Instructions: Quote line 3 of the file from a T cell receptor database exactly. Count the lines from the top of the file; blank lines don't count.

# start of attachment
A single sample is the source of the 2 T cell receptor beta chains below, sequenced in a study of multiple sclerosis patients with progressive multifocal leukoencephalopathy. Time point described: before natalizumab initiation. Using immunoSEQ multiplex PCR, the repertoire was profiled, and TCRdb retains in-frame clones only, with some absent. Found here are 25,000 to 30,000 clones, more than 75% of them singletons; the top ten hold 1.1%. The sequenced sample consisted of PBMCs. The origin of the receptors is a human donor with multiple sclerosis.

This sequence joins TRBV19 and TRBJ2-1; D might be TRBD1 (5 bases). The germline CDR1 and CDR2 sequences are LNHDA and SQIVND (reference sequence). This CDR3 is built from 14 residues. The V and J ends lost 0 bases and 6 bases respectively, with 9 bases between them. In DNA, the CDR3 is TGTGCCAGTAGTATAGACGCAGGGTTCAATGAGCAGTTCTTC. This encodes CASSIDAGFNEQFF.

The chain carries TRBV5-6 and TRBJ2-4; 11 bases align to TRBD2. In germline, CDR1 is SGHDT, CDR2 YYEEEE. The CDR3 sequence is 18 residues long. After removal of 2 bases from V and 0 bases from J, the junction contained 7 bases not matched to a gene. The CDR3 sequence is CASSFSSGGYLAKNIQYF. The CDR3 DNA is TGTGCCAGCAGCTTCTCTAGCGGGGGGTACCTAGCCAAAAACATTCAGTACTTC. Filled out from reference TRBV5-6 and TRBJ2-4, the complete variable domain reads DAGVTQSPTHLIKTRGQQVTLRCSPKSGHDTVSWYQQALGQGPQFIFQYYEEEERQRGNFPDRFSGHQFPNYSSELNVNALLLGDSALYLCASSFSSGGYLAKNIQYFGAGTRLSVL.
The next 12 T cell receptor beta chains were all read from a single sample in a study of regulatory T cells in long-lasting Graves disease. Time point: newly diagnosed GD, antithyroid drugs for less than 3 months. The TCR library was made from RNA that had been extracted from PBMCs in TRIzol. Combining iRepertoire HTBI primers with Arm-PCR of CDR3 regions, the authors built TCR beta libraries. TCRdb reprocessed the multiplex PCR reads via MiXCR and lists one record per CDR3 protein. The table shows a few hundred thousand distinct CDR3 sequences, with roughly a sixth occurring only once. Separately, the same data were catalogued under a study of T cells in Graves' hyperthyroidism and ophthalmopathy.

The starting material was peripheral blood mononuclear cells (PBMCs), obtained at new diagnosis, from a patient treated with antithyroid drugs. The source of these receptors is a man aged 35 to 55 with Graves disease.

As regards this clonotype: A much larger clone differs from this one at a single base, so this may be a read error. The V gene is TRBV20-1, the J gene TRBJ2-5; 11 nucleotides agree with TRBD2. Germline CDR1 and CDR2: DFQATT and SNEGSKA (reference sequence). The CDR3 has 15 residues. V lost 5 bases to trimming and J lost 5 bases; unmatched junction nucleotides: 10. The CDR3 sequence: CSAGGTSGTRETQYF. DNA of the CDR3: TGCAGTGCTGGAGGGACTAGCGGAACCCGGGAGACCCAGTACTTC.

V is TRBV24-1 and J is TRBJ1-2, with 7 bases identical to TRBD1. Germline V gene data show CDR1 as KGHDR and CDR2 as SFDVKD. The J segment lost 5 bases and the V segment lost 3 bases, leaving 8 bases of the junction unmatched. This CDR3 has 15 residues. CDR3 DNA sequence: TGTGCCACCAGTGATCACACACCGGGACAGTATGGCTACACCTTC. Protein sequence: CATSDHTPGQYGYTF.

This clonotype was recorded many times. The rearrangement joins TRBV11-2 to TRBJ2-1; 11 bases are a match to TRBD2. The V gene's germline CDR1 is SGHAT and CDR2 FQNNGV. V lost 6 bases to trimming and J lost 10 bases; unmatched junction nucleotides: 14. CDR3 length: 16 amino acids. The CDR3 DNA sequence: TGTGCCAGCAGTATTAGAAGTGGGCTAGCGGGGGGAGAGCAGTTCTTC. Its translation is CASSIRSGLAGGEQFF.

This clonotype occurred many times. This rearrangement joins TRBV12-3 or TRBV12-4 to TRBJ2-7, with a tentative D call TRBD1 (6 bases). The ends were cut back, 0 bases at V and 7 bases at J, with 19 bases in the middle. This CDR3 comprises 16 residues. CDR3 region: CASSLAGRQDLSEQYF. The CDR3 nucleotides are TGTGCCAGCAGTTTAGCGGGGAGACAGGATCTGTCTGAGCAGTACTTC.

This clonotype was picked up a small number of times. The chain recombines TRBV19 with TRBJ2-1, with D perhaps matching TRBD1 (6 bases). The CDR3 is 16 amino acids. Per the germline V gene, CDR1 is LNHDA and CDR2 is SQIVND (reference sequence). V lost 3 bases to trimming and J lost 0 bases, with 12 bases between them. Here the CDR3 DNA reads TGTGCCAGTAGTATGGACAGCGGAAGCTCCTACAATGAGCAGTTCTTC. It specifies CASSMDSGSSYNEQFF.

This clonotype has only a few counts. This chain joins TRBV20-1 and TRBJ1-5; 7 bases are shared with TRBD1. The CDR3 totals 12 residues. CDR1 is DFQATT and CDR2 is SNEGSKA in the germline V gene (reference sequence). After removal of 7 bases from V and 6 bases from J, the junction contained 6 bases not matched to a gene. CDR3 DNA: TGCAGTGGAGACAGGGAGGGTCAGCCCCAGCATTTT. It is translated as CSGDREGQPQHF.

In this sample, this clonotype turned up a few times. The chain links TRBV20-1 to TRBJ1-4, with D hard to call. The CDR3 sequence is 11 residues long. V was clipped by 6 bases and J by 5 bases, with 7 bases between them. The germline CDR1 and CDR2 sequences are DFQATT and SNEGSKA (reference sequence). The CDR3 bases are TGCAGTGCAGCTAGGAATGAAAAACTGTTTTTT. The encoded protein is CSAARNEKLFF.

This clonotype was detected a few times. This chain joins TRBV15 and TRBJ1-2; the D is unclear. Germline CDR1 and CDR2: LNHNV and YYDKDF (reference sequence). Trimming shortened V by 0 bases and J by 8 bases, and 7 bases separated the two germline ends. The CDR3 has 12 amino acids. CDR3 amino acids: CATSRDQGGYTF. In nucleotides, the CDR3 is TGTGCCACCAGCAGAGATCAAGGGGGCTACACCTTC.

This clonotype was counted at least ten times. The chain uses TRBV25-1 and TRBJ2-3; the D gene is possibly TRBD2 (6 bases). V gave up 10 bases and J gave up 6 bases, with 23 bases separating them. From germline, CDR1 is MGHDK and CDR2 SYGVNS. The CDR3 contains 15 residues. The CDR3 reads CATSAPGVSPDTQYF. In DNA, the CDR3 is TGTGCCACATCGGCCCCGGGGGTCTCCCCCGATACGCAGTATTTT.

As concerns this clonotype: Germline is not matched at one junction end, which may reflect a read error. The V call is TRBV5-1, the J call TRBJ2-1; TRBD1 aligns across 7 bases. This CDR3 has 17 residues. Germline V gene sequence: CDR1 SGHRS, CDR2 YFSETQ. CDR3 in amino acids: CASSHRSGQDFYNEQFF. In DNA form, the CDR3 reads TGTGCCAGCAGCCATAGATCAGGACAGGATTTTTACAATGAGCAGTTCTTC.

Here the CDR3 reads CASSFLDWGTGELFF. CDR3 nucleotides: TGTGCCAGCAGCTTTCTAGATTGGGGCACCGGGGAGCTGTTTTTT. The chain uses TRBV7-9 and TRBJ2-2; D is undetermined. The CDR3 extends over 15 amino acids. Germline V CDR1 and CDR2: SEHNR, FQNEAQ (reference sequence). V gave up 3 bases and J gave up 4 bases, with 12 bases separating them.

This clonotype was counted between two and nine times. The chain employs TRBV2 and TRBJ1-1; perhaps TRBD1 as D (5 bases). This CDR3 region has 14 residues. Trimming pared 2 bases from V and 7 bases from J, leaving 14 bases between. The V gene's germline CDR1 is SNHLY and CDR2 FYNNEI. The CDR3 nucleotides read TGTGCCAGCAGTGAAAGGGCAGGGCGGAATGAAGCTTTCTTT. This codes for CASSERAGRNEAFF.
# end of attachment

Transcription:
The chain carries TRBV5-6 and TRBJ2-4; 11 bases align to TRBD2. In germline, CDR1 is SGHDT, CDR2 YYEEEE. The CDR3 sequence is 18 residues long. After removal of 2 bases from V and 0 bases from J, the junction contained 7 bases not matched to a gene. The CDR3 sequence is CASSFSSGGYLAKNIQYF. The CDR3 DNA is TGTGCCAGCAGCTTCTCTAGCGGGGGGTACCTAGCCAAAAACATTCAGTACTTC. Filled out from reference TRBV5-6 and TRBJ2-4, the complete variable domain reads DAGVTQSPTHLIKTRGQQVTLRCSPKSGHDTVSWYQQALGQGPQFIFQYYEEEERQRGNFPDRFSGHQFPNYSSELNVNALLLGDSALYLCASSFSSGGYLAKNIQYFGAGTRLSVL.